A federal judge on Thursday approved a request by the U.S. Justice Department to pause a lawsuit filed last year by a coalition of environmental groups and canoe outfitters that argued federal agencies failed to conduct a thorough environmental review ahead of the renewal of key leases to Twin Metals. The pause until June 21 will allow the Department of Interior and Department of Agriculture, which are both under new leadership, to review the Trump administration’s decision to renew the leases, the Justice Department said in a court filing.
The review stems from an executive order signed by President Joe Biden on his first day in office directing federal agencies to review all actions taken during the Trump administration that may conflict with his administration’s goal “to listen to the science; to improve public health and protect our environment; to ensure access to clean air and water” and other criteria.
“A stay of 90 days is appropriate due to the complexity of the decisions challenged and the long history of the leases, going back over 60 years,” Acting Assistant Attorney General Jean Williams wrote in the motion. “A 90-day stay is also appropriate to allow new decisionmakers at the agencies to balance review of this matter with the ongoing review of other agency actions in accordance with President Biden’s Executive Order.”
Both Interior Secretary Deb Haaland and Agriculture Secretary Tom Vilsack have opposed mining in the Rainy River Watershed, which is shared with the BWCAW and is where Twin Metals is planning its underground mine, processing plant and dry-stacked tailings storage facility.
Biden’s position, however, remains unclear. As a presidential candidate, he privately told mining companies he wanted to increase domestic production of copper, nickel and other metal for use in electric cars and solar panels, Reuters reported last year.
Twin Metals opponents, who fear pollution from the mine will flow into the BWCAW, are hopeful this new review will lead to a return of restrictions placed in the final days of the Obama administration — when Biden was vice president and Vilsack was in his first stint as agriculture secretary — which effectively killed the project until President Donald Trump’s reversal.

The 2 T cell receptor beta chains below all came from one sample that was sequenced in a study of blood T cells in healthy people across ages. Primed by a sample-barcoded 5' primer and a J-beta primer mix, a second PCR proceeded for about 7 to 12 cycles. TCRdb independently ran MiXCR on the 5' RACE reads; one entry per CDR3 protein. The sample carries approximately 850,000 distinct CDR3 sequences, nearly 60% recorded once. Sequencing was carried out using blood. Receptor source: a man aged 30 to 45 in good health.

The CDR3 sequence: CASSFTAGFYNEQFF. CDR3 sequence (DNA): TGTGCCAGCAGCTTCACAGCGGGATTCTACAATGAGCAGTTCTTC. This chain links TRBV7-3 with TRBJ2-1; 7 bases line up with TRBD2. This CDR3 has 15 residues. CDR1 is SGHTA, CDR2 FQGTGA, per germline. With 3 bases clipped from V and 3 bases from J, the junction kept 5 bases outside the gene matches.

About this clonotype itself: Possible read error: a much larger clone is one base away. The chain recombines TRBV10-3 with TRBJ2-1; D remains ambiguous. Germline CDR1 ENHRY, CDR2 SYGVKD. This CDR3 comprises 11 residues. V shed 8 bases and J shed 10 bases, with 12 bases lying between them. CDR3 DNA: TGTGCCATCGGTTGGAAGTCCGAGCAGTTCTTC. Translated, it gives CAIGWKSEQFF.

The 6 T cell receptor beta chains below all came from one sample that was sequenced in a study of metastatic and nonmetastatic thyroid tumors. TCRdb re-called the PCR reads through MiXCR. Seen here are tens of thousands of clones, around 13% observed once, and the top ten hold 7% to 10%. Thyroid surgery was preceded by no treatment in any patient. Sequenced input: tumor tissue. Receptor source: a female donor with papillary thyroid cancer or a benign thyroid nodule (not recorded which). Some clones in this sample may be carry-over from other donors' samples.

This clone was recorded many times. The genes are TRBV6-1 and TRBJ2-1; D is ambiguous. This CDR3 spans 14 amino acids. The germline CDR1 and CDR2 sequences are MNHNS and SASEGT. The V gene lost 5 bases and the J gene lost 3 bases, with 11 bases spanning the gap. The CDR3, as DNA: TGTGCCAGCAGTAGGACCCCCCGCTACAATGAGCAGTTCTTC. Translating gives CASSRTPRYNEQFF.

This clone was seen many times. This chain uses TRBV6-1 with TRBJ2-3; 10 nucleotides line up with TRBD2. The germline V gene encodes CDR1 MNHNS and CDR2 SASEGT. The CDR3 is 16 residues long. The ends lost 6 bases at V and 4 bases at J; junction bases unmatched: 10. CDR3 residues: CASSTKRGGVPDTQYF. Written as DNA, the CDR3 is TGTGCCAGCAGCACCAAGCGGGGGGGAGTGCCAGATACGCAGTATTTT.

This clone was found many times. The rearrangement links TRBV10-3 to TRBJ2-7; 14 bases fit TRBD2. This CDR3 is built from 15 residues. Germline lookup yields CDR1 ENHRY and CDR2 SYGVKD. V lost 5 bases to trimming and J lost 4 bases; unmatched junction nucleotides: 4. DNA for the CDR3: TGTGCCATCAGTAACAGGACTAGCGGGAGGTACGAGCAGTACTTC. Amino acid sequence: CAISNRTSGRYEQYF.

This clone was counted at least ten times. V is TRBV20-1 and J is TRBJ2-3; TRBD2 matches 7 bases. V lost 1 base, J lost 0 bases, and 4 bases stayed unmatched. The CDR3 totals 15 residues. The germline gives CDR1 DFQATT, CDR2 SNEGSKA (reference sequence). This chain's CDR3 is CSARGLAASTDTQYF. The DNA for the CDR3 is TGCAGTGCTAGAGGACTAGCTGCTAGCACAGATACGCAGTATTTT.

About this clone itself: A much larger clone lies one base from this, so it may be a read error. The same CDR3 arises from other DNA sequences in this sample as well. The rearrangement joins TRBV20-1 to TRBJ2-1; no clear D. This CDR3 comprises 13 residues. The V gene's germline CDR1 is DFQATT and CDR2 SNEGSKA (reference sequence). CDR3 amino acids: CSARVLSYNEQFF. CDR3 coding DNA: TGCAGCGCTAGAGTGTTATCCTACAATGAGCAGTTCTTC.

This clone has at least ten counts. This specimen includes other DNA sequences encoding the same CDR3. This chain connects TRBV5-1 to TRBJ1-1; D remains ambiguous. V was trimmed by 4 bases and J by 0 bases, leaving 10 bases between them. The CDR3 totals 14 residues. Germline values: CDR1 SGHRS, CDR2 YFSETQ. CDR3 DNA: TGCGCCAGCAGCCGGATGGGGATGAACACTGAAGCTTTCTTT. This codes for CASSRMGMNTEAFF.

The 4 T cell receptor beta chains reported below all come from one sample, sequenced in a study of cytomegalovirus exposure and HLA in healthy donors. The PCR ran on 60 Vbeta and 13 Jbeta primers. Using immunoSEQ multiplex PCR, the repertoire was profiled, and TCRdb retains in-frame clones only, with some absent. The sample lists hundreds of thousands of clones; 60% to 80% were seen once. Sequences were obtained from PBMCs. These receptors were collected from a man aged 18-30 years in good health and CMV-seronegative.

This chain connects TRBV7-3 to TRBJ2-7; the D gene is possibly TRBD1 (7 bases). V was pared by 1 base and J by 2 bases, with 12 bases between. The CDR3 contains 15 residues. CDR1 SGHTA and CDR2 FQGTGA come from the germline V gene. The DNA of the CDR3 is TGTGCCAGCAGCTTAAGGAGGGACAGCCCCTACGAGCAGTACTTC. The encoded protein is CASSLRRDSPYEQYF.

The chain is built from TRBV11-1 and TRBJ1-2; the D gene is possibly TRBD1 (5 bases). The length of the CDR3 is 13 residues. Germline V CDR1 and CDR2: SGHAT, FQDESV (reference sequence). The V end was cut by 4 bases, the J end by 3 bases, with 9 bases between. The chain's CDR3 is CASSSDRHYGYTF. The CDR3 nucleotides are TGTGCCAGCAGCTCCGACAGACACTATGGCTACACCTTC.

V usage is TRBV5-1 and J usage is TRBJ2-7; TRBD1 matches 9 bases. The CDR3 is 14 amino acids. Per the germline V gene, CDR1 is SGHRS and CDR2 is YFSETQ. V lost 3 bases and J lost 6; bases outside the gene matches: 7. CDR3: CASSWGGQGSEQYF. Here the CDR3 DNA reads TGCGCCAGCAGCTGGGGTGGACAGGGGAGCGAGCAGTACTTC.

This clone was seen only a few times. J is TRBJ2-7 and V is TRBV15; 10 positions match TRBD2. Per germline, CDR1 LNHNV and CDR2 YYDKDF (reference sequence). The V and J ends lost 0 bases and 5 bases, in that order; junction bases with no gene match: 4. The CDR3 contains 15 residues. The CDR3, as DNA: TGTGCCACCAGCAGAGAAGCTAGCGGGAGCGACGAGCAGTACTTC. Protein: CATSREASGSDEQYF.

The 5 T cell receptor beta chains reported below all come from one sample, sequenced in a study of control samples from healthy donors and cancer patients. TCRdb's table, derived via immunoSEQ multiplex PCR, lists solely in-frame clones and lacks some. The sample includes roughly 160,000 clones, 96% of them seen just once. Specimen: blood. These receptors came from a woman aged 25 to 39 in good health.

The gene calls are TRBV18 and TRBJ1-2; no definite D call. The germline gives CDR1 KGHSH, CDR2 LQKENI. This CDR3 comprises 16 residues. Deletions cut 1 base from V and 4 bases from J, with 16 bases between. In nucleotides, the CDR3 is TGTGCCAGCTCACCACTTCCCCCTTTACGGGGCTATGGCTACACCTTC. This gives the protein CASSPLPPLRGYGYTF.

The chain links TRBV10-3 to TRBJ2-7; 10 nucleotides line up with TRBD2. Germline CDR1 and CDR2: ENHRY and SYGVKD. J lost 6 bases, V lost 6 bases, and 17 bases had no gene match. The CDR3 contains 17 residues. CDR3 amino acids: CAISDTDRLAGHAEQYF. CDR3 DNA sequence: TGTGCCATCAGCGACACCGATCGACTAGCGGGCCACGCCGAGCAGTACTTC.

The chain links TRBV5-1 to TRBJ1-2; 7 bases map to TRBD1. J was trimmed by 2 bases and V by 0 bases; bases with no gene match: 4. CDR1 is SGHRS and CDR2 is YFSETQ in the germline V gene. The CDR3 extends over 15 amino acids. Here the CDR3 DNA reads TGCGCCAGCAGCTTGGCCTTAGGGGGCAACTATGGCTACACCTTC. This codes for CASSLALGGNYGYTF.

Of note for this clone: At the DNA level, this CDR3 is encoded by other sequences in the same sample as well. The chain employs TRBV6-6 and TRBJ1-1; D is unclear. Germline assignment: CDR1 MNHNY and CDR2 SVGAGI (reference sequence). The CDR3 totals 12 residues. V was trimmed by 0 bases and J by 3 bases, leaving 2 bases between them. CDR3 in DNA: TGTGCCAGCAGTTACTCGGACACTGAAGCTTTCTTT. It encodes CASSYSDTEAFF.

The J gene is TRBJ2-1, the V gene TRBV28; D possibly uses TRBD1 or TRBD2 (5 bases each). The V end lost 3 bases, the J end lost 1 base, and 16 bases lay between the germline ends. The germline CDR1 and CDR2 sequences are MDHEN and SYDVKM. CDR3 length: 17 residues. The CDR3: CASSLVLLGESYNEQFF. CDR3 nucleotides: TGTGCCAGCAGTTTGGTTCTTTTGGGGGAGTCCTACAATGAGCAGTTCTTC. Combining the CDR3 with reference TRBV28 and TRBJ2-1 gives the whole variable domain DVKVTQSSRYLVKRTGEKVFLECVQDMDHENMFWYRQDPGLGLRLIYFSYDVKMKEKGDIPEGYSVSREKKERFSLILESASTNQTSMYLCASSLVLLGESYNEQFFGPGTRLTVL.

“We are pleased to see the Biden administration is reviewing the unlawful renewal of Twin Metals leases next to the Boundary Waters,” Save the Boundary Waters Executive Director Tom Landwehr said in a statement Friday. “We believe the review will lay bare the politically motivated decision-making of the Trump administration.”
Project supporters maintain the mine will be safe and can support much-needed jobs for the region.
In a statement Friday afternoon, Twin Metals spokesperson Kathy Graul noted it was not uncommon for a new administration to review decisions made by past presidents.
“Twin Metals looks forward to answering any questions the government may have regarding its review of the litigation, and the company will continue to work with federal and state agencies as the project advances through the multi-year scoping, environmental review and permitting processes,” Graul said.
In 2016, under the Obama administration and Agriculture Secretary Vilsack, the Forest Service withheld consent to the renewal of two of Twin Metals’ hard rock mineral leases, allowing the Interior’s Bureau of Land Management to reject the lease renewal application.
At the same time, the two agencies moved to exclude 234,000 acres of the Superior National Forest south and west of the BWCAW from any future mining permits, most within the Rainy River Watershed but outside the BWCAW, calling it a “timeout” to see if copper mining would be appropriate in any part of the area. If officials determined it wasn’t appropriate, the mining could have been banned in the area for up to 20 years.
The Trump administration in 2018 reversed both decisions, reinstating Twin Metals’ leases and ending the mineral withdrawal and accompanying environmental study. The administration in 2019 then renewed the leases for 10 more years, giving Twin Metals access to national forest land on which to search for minerals and prepare to develop a mining project.